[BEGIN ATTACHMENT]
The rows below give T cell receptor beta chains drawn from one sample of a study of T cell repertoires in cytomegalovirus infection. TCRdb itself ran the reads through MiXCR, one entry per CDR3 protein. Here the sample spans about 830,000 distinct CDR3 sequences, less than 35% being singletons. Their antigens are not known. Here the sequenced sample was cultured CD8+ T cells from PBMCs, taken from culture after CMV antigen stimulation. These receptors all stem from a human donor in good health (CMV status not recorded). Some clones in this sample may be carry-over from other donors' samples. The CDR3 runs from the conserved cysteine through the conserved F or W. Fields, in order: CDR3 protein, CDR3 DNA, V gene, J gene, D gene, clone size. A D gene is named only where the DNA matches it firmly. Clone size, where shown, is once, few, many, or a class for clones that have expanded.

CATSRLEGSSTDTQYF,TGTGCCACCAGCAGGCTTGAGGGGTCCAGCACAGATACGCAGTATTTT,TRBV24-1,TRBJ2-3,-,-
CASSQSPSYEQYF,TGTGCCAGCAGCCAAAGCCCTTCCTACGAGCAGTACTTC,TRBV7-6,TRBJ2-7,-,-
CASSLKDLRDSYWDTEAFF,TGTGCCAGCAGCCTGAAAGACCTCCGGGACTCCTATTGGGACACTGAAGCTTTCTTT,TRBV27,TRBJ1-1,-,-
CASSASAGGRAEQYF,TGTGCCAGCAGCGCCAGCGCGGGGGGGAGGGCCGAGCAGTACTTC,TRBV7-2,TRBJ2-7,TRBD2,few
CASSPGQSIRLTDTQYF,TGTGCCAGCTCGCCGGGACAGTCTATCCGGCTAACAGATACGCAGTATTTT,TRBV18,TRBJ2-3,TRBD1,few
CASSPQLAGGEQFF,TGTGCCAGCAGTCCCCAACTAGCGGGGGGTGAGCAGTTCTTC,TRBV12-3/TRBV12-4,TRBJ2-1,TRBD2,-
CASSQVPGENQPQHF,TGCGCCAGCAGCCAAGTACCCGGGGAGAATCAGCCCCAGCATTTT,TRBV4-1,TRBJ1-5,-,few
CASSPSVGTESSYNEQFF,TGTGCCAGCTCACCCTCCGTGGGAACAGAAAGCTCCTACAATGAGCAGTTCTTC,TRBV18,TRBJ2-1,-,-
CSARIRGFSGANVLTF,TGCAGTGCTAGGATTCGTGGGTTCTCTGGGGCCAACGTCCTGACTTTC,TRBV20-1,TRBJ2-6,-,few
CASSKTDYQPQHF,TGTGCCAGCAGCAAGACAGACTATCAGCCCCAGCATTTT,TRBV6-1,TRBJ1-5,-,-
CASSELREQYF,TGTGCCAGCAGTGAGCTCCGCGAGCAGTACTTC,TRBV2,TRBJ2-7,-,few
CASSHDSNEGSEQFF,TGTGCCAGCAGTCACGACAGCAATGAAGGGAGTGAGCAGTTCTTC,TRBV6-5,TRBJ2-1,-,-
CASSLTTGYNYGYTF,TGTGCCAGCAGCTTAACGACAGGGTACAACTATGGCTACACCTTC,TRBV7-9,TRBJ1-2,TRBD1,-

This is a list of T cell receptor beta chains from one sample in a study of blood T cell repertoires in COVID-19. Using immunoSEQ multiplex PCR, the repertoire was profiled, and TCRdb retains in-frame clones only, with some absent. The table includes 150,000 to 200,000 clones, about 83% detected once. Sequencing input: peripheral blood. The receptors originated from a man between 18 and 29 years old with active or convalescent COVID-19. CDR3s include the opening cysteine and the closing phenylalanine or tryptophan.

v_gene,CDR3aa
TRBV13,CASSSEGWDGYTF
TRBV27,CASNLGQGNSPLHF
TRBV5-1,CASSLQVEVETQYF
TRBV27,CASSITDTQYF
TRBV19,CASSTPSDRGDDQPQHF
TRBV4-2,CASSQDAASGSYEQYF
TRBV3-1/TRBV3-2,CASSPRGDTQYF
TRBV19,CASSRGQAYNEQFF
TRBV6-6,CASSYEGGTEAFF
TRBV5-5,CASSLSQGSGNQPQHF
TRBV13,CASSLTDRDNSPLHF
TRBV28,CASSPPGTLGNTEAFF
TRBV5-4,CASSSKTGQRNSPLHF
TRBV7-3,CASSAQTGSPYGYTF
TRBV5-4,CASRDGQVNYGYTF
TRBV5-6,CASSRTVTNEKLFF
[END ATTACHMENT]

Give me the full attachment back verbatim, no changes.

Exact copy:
The rows below give T cell receptor beta chains drawn from one sample of a study of T cell repertoires in cytomegalovirus infection. TCRdb itself ran the reads through MiXCR, one entry per CDR3 protein. Here the sample spans about 830,000 distinct CDR3 sequences, less than 35% being singletons. Their antigens are not known. Here the sequenced sample was cultured CD8+ T cells from PBMCs, taken from culture after CMV antigen stimulation. These receptors all stem from a human donor in good health (CMV status not recorded). Some clones in this sample may be carry-over from other donors' samples. The CDR3 runs from the conserved cysteine through the conserved F or W. Fields, in order: CDR3 protein, CDR3 DNA, V gene, J gene, D gene, clone size. A D gene is named only where the DNA matches it firmly. Clone size, where shown, is once, few, many, or a class for clones that have expanded.

CATSRLEGSSTDTQYF,TGTGCCACCAGCAGGCTTGAGGGGTCCAGCACAGATACGCAGTATTTT,TRBV24-1,TRBJ2-3,-,-
CASSQSPSYEQYF,TGTGCCAGCAGCCAAAGCCCTTCCTACGAGCAGTACTTC,TRBV7-6,TRBJ2-7,-,-
CASSLKDLRDSYWDTEAFF,TGTGCCAGCAGCCTGAAAGACCTCCGGGACTCCTATTGGGACACTGAAGCTTTCTTT,TRBV27,TRBJ1-1,-,-
CASSASAGGRAEQYF,TGTGCCAGCAGCGCCAGCGCGGGGGGGAGGGCCGAGCAGTACTTC,TRBV7-2,TRBJ2-7,TRBD2,few
CASSPGQSIRLTDTQYF,TGTGCCAGCTCGCCGGGACAGTCTATCCGGCTAACAGATACGCAGTATTTT,TRBV18,TRBJ2-3,TRBD1,few
CASSPQLAGGEQFF,TGTGCCAGCAGTCCCCAACTAGCGGGGGGTGAGCAGTTCTTC,TRBV12-3/TRBV12-4,TRBJ2-1,TRBD2,-
CASSQVPGENQPQHF,TGCGCCAGCAGCCAAGTACCCGGGGAGAATCAGCCCCAGCATTTT,TRBV4-1,TRBJ1-5,-,few
CASSPSVGTESSYNEQFF,TGTGCCAGCTCACCCTCCGTGGGAACAGAAAGCTCCTACAATGAGCAGTTCTTC,TRBV18,TRBJ2-1,-,-
CSARIRGFSGANVLTF,TGCAGTGCTAGGATTCGTGGGTTCTCTGGGGCCAACGTCCTGACTTTC,TRBV20-1,TRBJ2-6,-,few
CASSKTDYQPQHF,TGTGCCAGCAGCAAGACAGACTATCAGCCCCAGCATTTT,TRBV6-1,TRBJ1-5,-,-
CASSELREQYF,TGTGCCAGCAGTGAGCTCCGCGAGCAGTACTTC,TRBV2,TRBJ2-7,-,few
CASSHDSNEGSEQFF,TGTGCCAGCAGTCACGACAGCAATGAAGGGAGTGAGCAGTTCTTC,TRBV6-5,TRBJ2-1,-,-
CASSLTTGYNYGYTF,TGTGCCAGCAGCTTAACGACAGGGTACAACTATGGCTACACCTTC,TRBV7-9,TRBJ1-2,TRBD1,-

This is a list of T cell receptor beta chains from one sample in a study of blood T cell repertoires in COVID-19. Using immunoSEQ multiplex PCR, the repertoire was profiled, and TCRdb retains in-frame clones only, with some absent. The table includes 150,000 to 200,000 clones, about 83% detected once. Sequencing input: peripheral blood. The receptors originated from a man between 18 and 29 years old with active or convalescent COVID-19. CDR3s include the opening cysteine and the closing phenylalanine or tryptophan.

v_gene,CDR3aa
TRBV13,CASSSEGWDGYTF
TRBV27,CASNLGQGNSPLHF
TRBV5-1,CASSLQVEVETQYF
TRBV27,CASSITDTQYF
TRBV19,CASSTPSDRGDDQPQHF
TRBV4-2,CASSQDAASGSYEQYF
TRBV3-1/TRBV3-2,CASSPRGDTQYF
TRBV19,CASSRGQAYNEQFF
TRBV6-6,CASSYEGGTEAFF
TRBV5-5,CASSLSQGSGNQPQHF
TRBV13,CASSLTDRDNSPLHF
TRBV28,CASSPPGTLGNTEAFF
TRBV5-4,CASSSKTGQRNSPLHF
TRBV7-3,CASSAQTGSPYGYTF
TRBV5-4,CASRDGQVNYGYTF
TRBV5-6,CASSRTVTNEKLFF